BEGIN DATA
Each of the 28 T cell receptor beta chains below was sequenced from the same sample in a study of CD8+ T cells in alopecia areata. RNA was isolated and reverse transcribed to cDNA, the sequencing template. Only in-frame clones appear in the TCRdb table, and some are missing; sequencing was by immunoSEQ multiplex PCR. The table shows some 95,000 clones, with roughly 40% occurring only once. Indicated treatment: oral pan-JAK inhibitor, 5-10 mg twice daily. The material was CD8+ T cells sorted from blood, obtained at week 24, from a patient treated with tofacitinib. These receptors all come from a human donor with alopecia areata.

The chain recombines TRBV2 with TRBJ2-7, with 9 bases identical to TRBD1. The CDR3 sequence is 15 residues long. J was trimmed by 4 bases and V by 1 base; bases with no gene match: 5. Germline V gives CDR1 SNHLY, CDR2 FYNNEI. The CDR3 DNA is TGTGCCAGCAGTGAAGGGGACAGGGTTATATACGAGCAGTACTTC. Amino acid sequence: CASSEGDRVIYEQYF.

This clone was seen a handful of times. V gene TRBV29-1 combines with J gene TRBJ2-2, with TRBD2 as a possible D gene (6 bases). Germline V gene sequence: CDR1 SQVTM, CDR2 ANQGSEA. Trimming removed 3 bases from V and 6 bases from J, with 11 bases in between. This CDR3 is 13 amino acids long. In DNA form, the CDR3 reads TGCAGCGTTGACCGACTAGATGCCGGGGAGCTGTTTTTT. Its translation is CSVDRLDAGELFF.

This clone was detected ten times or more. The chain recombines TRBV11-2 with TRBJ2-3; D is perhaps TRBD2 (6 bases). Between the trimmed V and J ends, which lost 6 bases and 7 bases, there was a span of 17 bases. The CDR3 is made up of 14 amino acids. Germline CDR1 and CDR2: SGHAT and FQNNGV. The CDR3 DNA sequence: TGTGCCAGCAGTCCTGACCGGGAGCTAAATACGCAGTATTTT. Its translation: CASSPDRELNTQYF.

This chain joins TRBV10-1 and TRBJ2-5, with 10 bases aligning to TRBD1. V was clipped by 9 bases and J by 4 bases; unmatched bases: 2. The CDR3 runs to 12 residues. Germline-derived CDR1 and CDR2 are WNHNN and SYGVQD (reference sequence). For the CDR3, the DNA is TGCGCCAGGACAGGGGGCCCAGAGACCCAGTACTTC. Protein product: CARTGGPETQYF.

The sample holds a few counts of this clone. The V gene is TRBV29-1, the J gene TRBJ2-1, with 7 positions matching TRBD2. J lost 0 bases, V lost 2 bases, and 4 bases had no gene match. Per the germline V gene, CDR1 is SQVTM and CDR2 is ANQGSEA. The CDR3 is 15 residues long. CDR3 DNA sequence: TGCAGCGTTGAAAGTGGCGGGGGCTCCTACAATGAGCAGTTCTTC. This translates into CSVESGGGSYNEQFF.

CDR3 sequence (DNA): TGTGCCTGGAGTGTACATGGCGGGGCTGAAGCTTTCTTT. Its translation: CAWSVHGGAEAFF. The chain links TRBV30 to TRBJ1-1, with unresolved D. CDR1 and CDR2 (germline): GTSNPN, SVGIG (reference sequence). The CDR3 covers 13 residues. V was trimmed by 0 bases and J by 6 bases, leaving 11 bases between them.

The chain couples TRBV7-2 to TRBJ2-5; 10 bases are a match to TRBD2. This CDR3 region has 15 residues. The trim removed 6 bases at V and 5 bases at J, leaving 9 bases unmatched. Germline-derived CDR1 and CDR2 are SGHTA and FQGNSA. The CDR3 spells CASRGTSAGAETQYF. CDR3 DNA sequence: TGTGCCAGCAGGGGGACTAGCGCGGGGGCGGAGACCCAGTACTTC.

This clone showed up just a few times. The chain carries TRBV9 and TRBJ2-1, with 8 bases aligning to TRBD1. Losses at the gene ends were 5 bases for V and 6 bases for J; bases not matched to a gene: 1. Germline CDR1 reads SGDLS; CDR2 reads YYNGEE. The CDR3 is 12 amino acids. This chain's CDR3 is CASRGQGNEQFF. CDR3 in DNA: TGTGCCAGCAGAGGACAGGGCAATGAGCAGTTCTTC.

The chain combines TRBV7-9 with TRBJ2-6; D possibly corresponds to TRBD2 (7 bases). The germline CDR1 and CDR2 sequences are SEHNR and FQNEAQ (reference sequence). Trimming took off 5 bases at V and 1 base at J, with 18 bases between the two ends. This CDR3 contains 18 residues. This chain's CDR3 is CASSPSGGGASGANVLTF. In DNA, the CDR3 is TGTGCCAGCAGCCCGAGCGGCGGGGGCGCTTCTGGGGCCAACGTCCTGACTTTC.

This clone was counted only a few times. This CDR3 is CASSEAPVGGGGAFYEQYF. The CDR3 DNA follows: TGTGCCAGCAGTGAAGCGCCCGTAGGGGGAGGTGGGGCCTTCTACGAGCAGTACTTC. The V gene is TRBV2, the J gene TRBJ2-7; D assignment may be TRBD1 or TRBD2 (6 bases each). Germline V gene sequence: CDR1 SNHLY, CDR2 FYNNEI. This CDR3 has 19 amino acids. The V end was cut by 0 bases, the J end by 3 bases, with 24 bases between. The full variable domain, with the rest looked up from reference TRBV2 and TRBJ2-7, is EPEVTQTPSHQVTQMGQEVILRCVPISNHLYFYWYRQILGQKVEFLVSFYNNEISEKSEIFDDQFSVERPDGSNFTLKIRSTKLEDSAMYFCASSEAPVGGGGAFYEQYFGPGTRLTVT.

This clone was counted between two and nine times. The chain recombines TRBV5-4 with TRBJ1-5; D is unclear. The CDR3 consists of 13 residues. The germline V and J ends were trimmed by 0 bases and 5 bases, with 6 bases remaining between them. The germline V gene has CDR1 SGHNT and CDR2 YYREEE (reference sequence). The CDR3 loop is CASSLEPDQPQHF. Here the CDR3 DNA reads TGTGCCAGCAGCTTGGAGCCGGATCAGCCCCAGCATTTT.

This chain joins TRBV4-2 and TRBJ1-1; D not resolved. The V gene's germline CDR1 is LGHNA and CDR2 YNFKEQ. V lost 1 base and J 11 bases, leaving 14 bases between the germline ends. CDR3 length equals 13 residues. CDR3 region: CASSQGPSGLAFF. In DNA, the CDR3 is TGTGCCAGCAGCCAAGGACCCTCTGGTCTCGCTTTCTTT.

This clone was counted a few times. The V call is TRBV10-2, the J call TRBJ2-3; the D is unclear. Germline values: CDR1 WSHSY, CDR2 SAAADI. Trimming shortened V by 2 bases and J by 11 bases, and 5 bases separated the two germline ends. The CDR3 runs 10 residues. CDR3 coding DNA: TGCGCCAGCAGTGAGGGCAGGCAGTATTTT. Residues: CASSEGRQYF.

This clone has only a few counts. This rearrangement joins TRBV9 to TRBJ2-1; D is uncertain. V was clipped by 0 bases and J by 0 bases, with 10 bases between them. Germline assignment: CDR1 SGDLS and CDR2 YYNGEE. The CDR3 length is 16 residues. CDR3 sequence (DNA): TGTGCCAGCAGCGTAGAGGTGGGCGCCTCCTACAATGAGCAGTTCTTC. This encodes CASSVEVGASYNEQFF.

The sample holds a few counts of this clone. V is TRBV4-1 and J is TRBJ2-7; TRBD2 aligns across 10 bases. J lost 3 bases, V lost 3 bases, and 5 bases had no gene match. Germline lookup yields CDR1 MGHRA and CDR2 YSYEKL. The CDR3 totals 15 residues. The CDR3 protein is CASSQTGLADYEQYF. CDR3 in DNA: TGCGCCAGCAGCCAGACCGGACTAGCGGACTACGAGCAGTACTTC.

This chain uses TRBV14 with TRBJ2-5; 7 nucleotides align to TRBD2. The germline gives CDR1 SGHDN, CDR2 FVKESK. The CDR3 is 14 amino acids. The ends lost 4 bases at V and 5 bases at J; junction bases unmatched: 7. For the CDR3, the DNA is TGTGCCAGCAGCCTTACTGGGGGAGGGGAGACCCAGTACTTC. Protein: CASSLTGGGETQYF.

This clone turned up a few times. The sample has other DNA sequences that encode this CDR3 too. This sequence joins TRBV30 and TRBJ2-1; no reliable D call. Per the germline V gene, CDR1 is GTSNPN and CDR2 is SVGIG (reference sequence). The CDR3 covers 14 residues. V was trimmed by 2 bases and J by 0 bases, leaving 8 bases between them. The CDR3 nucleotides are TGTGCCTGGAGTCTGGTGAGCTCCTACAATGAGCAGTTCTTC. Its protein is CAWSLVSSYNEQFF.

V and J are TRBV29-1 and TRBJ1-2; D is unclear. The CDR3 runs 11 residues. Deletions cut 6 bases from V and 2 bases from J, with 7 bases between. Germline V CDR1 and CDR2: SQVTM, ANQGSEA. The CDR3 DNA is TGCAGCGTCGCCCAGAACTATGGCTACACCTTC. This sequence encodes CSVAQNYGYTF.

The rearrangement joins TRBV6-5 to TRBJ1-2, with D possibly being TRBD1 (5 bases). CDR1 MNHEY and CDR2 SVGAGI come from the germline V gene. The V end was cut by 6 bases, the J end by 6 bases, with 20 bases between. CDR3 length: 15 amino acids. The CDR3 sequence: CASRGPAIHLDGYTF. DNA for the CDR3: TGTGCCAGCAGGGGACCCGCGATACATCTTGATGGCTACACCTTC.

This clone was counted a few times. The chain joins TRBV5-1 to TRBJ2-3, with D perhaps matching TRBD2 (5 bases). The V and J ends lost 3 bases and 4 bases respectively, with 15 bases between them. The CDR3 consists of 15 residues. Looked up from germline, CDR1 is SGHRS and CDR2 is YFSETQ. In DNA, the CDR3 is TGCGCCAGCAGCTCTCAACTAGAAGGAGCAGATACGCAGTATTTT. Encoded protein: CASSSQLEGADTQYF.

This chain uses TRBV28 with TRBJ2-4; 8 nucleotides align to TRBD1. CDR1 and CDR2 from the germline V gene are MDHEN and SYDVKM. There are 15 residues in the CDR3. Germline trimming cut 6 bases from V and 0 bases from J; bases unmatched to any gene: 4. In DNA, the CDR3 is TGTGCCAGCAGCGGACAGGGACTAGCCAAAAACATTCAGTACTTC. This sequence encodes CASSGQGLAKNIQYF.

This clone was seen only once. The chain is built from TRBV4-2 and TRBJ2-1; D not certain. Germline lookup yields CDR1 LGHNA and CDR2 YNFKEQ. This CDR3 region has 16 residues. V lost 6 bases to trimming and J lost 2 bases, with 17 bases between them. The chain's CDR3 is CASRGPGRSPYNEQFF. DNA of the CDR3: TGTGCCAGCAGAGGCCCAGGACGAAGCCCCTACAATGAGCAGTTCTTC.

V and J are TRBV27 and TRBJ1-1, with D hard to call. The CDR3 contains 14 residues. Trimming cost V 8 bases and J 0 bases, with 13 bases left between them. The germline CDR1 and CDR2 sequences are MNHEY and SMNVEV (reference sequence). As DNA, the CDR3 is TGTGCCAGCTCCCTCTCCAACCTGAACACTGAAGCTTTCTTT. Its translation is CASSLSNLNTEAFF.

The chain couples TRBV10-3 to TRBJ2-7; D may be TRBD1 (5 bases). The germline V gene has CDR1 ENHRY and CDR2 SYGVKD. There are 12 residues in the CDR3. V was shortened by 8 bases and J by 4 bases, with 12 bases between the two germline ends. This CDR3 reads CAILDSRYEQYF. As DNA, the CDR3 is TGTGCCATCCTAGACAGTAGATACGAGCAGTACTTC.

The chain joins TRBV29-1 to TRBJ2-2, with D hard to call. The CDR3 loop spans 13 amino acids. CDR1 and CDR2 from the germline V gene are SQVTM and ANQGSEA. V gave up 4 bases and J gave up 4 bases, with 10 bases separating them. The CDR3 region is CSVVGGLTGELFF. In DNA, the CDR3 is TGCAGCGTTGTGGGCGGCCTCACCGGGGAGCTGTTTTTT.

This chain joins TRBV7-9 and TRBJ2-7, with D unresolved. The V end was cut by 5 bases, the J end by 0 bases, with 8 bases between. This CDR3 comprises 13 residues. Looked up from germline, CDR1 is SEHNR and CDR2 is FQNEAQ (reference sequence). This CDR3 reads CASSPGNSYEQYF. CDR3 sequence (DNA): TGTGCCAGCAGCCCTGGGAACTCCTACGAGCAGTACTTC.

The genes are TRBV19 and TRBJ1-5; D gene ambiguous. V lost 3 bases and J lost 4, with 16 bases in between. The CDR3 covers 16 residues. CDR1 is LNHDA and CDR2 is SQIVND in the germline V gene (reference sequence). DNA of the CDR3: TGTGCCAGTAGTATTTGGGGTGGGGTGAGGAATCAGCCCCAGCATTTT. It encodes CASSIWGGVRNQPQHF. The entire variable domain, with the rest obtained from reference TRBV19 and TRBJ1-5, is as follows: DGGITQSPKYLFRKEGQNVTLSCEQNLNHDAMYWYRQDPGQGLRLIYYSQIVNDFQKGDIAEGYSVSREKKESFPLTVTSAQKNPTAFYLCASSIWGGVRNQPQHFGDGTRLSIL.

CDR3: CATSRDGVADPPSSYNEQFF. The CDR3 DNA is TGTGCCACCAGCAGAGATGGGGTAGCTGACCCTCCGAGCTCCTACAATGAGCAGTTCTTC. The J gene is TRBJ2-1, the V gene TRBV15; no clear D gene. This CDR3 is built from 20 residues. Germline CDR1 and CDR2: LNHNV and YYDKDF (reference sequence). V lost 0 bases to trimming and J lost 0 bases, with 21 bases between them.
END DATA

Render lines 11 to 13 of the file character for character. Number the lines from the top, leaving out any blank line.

This clone was counted only a few times. This CDR3 is CASSEAPVGGGGAFYEQYF. The CDR3 DNA follows: TGTGCCAGCAGTGAAGCGCCCGTAGGGGGAGGTGGGGCCTTCTACGAGCAGTACTTC. The V gene is TRBV2, the J gene TRBJ2-7; D assignment may be TRBD1 or TRBD2 (6 bases each). Germline V gene sequence: CDR1 SNHLY, CDR2 FYNNEI. This CDR3 has 19 amino acids. The V end was cut by 0 bases, the J end by 3 bases, with 24 bases between. The full variable domain, with the rest looked up from reference TRBV2 and TRBJ2-7, is EPEVTQTPSHQVTQMGQEVILRCVPISNHLYFYWYRQILGQKVEFLVSFYNNEISEKSEIFDDQFSVERPDGSNFTLKIRSTKLEDSAMYFCASSEAPVGGGGAFYEQYFGPGTRLTVT.

This clone was counted between two and nine times. The chain recombines TRBV5-4 with TRBJ1-5; D is unclear. The CDR3 consists of 13 residues. The germline V and J ends were trimmed by 0 bases and 5 bases, with 6 bases remaining between them. The germline V gene has CDR1 SGHNT and CDR2 YYREEE (reference sequence). The CDR3 loop is CASSLEPDQPQHF. Here the CDR3 DNA reads TGTGCCAGCAGCTTGGAGCCGGATCAGCCCCAGCATTTT.

This chain joins TRBV4-2 and TRBJ1-1; D not resolved. The V gene's germline CDR1 is LGHNA and CDR2 YNFKEQ. V lost 1 base and J 11 bases, leaving 14 bases between the germline ends. CDR3 length equals 13 residues. CDR3 region: CASSQGPSGLAFF. In DNA, the CDR3 is TGTGCCAGCAGCCAAGGACCCTCTGGTCTCGCTTTCTTT.